Light Level: Moderate to High
Water Flow: Moderate
Water Conditions: 72-78° F, dKH 8-12, pH 8.1-8.4, sg 1.023-1.025
Zoanthids are without a doubt some of the most popular soft corals for beginners and experts alike. Fast growing, super hardy, and available in every color of the rainbow, they are easy to keep and fun to collect. New and unusual color morphs are always being sought, but even the 'common' variants often possess stunning colors.
Other soft polyps, such as Palythoas, Yellow Polyps, Xenia, and Star Polyps are all very similar in requirements to the Zoanthids and are equally hardy. All of these soft polyps are easy to frag. Most grow by encrusting mats or runners over the liverock to which they are attached. This can then be cut inbetween polyps, usually with little harm to parent or frag.
Zoanthid corals are some of the most popular, colorful, and hardiest corals you can collect for your saltwater tank. Zoanthids are also referred to as Zoas, Zoos, or button polyps. Zoanthid corals are found in many colors and are quite simply a beautiful addition to your tank. The Zoanthid coral attracts both new and experienced aquarium reef keepers. The ease of Zoanthid coral care is a huge bonus to newbies and the bright beautiful colors keep the experienced reef keepers coming back for more.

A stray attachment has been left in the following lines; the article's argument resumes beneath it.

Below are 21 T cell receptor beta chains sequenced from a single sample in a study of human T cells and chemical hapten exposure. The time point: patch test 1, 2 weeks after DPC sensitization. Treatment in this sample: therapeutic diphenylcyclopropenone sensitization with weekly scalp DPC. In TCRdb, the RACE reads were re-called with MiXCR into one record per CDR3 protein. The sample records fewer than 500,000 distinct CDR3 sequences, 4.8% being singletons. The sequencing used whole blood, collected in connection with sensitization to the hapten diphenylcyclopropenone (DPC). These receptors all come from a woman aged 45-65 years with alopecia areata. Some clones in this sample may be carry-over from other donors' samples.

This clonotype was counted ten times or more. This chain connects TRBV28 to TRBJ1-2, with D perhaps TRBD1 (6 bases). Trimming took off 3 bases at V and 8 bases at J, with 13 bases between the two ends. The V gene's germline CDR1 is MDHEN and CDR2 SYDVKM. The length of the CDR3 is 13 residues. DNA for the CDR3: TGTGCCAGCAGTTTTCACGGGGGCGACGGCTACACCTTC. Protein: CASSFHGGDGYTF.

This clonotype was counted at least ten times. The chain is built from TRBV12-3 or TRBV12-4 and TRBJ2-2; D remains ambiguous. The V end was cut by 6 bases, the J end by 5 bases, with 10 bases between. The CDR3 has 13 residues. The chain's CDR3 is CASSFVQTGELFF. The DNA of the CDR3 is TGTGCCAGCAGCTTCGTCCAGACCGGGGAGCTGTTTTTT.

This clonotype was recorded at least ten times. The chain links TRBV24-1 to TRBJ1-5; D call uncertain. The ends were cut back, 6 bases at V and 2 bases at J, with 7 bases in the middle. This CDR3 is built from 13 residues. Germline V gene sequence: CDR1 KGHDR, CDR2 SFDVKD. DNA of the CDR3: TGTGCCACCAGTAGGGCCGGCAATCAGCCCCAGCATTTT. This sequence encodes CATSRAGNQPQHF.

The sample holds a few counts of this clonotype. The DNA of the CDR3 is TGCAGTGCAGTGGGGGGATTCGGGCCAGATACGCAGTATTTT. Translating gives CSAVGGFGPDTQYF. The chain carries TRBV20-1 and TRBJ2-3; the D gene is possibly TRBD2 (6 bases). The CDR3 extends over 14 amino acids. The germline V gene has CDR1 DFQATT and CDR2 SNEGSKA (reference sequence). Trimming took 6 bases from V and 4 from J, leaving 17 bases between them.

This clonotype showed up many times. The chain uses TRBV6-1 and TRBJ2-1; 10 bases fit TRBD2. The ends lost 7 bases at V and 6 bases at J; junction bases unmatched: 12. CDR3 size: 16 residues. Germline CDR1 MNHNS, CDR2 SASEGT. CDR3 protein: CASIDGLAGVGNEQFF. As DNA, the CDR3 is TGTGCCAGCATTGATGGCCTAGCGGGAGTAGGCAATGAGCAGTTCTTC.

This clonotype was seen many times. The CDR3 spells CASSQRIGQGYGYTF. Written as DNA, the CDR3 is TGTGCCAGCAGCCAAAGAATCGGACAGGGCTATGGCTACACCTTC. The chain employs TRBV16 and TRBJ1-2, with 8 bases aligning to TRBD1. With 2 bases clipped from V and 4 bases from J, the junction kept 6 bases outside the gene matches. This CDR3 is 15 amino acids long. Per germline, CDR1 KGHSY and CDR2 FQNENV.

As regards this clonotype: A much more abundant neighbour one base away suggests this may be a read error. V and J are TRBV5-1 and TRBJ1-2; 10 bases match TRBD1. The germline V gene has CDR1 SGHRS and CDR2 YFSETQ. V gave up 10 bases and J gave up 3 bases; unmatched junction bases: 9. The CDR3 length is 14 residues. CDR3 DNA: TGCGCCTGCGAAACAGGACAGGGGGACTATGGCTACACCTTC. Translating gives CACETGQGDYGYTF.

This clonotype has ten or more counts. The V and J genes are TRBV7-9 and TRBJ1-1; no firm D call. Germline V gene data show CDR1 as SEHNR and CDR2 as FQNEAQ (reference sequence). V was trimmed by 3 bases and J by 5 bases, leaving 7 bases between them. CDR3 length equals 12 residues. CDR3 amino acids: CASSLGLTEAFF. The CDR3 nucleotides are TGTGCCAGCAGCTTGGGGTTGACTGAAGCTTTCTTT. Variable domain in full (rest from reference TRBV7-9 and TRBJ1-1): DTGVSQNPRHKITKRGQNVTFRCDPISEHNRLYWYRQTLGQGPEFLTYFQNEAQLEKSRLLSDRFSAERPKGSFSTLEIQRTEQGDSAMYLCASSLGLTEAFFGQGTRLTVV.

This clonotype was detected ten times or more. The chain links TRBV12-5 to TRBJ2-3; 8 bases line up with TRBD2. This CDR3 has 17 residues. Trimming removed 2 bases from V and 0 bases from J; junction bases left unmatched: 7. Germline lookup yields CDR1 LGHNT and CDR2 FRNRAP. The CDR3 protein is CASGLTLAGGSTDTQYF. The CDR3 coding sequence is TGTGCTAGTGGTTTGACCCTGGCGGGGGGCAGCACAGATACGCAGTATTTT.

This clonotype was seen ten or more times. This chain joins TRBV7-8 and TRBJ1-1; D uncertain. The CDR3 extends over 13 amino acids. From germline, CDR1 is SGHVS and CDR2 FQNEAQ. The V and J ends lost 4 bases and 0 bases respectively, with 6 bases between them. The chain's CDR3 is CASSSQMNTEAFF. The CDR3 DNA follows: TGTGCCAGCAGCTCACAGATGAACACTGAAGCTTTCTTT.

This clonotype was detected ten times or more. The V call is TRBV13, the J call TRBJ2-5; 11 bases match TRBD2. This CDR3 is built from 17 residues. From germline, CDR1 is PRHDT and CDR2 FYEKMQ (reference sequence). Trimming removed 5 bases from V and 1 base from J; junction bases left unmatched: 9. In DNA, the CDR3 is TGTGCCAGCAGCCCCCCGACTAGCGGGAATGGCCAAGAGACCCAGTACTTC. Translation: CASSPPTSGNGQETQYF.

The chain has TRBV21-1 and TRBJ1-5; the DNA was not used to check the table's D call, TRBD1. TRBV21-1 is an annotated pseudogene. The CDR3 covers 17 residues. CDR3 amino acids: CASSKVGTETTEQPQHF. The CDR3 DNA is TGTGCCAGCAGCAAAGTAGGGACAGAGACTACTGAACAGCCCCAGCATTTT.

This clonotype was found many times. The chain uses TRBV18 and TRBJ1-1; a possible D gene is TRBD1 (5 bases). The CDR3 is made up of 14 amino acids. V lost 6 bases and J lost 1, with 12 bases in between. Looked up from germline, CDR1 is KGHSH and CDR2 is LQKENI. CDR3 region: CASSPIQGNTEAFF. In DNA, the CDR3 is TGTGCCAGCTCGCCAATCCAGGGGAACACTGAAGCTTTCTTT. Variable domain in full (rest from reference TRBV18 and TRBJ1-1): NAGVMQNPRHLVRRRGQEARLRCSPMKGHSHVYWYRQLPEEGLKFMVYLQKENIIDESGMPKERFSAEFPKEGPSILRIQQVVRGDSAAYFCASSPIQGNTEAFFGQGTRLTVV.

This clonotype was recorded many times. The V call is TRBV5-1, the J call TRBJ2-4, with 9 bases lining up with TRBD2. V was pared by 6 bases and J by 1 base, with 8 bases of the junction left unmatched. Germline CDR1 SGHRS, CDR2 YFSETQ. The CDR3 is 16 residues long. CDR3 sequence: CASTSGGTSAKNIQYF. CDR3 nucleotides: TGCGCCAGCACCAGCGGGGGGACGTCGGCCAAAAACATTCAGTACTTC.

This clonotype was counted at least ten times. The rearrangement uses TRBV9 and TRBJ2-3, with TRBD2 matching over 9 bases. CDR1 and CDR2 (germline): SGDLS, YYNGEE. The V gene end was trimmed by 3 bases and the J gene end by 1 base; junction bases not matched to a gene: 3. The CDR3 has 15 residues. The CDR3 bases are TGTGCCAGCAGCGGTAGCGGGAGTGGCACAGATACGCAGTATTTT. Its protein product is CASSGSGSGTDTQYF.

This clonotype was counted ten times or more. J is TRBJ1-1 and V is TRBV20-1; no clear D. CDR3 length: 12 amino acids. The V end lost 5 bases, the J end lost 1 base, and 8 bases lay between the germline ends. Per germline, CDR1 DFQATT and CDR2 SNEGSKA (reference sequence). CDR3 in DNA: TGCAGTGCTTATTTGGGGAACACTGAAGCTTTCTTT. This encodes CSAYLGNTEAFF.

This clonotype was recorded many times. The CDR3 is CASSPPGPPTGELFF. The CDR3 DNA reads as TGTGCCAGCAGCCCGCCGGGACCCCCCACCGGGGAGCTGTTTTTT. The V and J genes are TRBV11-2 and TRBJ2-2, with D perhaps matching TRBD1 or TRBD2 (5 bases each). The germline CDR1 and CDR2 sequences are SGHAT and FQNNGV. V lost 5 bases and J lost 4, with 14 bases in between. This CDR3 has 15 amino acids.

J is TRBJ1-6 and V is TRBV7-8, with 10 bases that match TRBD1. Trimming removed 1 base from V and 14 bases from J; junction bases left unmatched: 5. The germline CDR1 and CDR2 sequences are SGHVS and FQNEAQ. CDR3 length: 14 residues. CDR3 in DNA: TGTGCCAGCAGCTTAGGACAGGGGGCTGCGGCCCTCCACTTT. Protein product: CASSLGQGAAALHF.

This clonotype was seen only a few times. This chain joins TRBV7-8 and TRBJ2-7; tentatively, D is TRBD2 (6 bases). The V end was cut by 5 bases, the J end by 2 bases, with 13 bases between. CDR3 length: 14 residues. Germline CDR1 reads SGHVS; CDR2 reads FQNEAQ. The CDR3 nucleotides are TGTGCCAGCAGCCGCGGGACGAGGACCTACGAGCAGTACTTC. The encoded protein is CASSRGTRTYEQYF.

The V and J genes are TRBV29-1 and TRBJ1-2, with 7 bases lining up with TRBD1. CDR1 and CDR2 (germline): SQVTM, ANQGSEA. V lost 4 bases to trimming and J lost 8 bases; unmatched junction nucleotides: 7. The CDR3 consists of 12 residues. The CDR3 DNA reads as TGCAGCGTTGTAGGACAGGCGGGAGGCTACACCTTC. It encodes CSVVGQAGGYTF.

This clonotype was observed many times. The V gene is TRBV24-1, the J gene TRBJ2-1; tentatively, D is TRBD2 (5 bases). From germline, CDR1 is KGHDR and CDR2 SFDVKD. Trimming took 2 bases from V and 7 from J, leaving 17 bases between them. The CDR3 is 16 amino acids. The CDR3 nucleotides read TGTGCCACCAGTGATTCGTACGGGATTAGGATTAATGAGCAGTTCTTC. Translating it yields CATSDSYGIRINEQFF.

x1 ASSORTED OPEN BRAIN CORAL - MED - TRACHYPHYLLIA GEOFFROYA - FREE SHIPPING
*This Package is for x1 (One) Assorted Open Brain Corals
Approx: 3" - 5" Each
Care Level: Easy
The Trachyphyllia Brain Coral is also referred to as a Folded Brain, or Crater Coral and is a large polyp stony (LPS) coral. It may have a folded, or figure-eight shape. Its genus name, Trachyphyllia, comes from the Greek trachys (rough) plus phyllon (leaf) because it resembles a rough leaf lying on the sandy bed. There are two common species of Trachphyllia: T. geoffroyi and T. radiata. The T. radiata, which is usually more convoluted in appearance and has fused walls, was formerly called Wellsophyllia radiata, but the genus Wellsophyllia has now been eliminated.
These corals get their common name from the grooves and channels on their surfaces that look like the folds of the human brain. There's more than one kind of "brain coral"—several species from two different families of corals share the name—but all help build coral reefs.
Coral reefs around the world are in danger. Silt (fine soil) smothers coral when it washes off the land from farm fields, roads and building sites. More towns and resorts near shore mean more sewage, oil and chemicals in the water.
While staghorn corals grow rapidly to gain new territory, slow-growing brain corals rely on brawn. They hold their ground by being solid and strong enough to withstand the storms that pound more delicate corals to rubble.